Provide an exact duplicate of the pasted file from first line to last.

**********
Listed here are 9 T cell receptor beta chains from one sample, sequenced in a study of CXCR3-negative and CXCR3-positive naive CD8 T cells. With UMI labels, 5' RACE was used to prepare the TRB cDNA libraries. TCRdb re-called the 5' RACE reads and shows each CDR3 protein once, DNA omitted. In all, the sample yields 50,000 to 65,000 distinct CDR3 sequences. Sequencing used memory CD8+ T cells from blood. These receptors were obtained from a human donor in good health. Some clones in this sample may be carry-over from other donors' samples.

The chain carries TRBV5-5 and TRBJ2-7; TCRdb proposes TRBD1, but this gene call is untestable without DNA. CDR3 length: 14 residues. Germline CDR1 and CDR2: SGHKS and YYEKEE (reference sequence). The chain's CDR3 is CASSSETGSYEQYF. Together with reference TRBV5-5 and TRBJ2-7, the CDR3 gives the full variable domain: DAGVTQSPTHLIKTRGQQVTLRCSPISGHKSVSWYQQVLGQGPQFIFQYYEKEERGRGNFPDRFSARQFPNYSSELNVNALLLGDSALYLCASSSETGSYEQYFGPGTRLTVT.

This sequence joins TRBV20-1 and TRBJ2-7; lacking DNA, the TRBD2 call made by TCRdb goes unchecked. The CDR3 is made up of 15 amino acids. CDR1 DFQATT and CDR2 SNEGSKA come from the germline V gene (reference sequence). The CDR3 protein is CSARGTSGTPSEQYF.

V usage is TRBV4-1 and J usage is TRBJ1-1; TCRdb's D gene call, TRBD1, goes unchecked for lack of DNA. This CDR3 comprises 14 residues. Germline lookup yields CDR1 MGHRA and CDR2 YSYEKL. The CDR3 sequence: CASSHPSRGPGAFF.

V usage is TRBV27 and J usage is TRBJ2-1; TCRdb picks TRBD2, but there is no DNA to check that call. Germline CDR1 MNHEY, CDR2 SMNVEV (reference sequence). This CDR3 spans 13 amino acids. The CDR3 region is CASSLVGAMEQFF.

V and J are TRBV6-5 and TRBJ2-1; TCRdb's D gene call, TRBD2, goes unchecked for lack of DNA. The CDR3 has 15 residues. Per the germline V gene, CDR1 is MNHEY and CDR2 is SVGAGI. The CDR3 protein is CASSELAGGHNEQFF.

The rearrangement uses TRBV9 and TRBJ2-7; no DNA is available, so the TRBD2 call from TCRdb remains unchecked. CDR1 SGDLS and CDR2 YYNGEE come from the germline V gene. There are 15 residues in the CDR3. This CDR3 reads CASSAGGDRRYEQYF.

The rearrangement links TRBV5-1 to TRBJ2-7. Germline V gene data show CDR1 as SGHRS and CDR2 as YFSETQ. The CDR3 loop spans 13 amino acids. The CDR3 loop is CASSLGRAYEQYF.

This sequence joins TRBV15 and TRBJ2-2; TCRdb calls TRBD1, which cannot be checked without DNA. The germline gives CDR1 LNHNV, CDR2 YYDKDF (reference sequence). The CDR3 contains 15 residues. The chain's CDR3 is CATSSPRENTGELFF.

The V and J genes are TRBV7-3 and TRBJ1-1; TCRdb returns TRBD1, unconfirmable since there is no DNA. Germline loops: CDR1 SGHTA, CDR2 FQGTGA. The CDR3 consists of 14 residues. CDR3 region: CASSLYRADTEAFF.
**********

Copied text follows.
Listed here are 9 T cell receptor beta chains from one sample, sequenced in a study of CXCR3-negative and CXCR3-positive naive CD8 T cells. With UMI labels, 5' RACE was used to prepare the TRB cDNA libraries. TCRdb re-called the 5' RACE reads and shows each CDR3 protein once, DNA omitted. In all, the sample yields 50,000 to 65,000 distinct CDR3 sequences. Sequencing used memory CD8+ T cells from blood. These receptors were obtained from a human donor in good health. Some clones in this sample may be carry-over from other donors' samples.

The chain carries TRBV5-5 and TRBJ2-7; TCRdb proposes TRBD1, but this gene call is untestable without DNA. CDR3 length: 14 residues. Germline CDR1 and CDR2: SGHKS and YYEKEE (reference sequence). The chain's CDR3 is CASSSETGSYEQYF. Together with reference TRBV5-5 and TRBJ2-7, the CDR3 gives the full variable domain: DAGVTQSPTHLIKTRGQQVTLRCSPISGHKSVSWYQQVLGQGPQFIFQYYEKEERGRGNFPDRFSARQFPNYSSELNVNALLLGDSALYLCASSSETGSYEQYFGPGTRLTVT.

This sequence joins TRBV20-1 and TRBJ2-7; lacking DNA, the TRBD2 call made by TCRdb goes unchecked. The CDR3 is made up of 15 amino acids. CDR1 DFQATT and CDR2 SNEGSKA come from the germline V gene (reference sequence). The CDR3 protein is CSARGTSGTPSEQYF.

V usage is TRBV4-1 and J usage is TRBJ1-1; TCRdb's D gene call, TRBD1, goes unchecked for lack of DNA. This CDR3 comprises 14 residues. Germline lookup yields CDR1 MGHRA and CDR2 YSYEKL. The CDR3 sequence: CASSHPSRGPGAFF.

V usage is TRBV27 and J usage is TRBJ2-1; TCRdb picks TRBD2, but there is no DNA to check that call. Germline CDR1 MNHEY, CDR2 SMNVEV (reference sequence). This CDR3 spans 13 amino acids. The CDR3 region is CASSLVGAMEQFF.

V and J are TRBV6-5 and TRBJ2-1; TCRdb's D gene call, TRBD2, goes unchecked for lack of DNA. The CDR3 has 15 residues. Per the germline V gene, CDR1 is MNHEY and CDR2 is SVGAGI. The CDR3 protein is CASSELAGGHNEQFF.

The rearrangement uses TRBV9 and TRBJ2-7; no DNA is available, so the TRBD2 call from TCRdb remains unchecked. CDR1 SGDLS and CDR2 YYNGEE come from the germline V gene. There are 15 residues in the CDR3. This CDR3 reads CASSAGGDRRYEQYF.

The rearrangement links TRBV5-1 to TRBJ2-7. Germline V gene data show CDR1 as SGHRS and CDR2 as YFSETQ. The CDR3 loop spans 13 amino acids. The CDR3 loop is CASSLGRAYEQYF.

This sequence joins TRBV15 and TRBJ2-2; TCRdb calls TRBD1, which cannot be checked without DNA. The germline gives CDR1 LNHNV, CDR2 YYDKDF (reference sequence). The CDR3 contains 15 residues. The chain's CDR3 is CATSSPRENTGELFF.

The V and J genes are TRBV7-3 and TRBJ1-1; TCRdb returns TRBD1, unconfirmable since there is no DNA. Germline loops: CDR1 SGHTA, CDR2 FQGTGA. The CDR3 consists of 14 residues. CDR3 region: CASSLYRADTEAFF.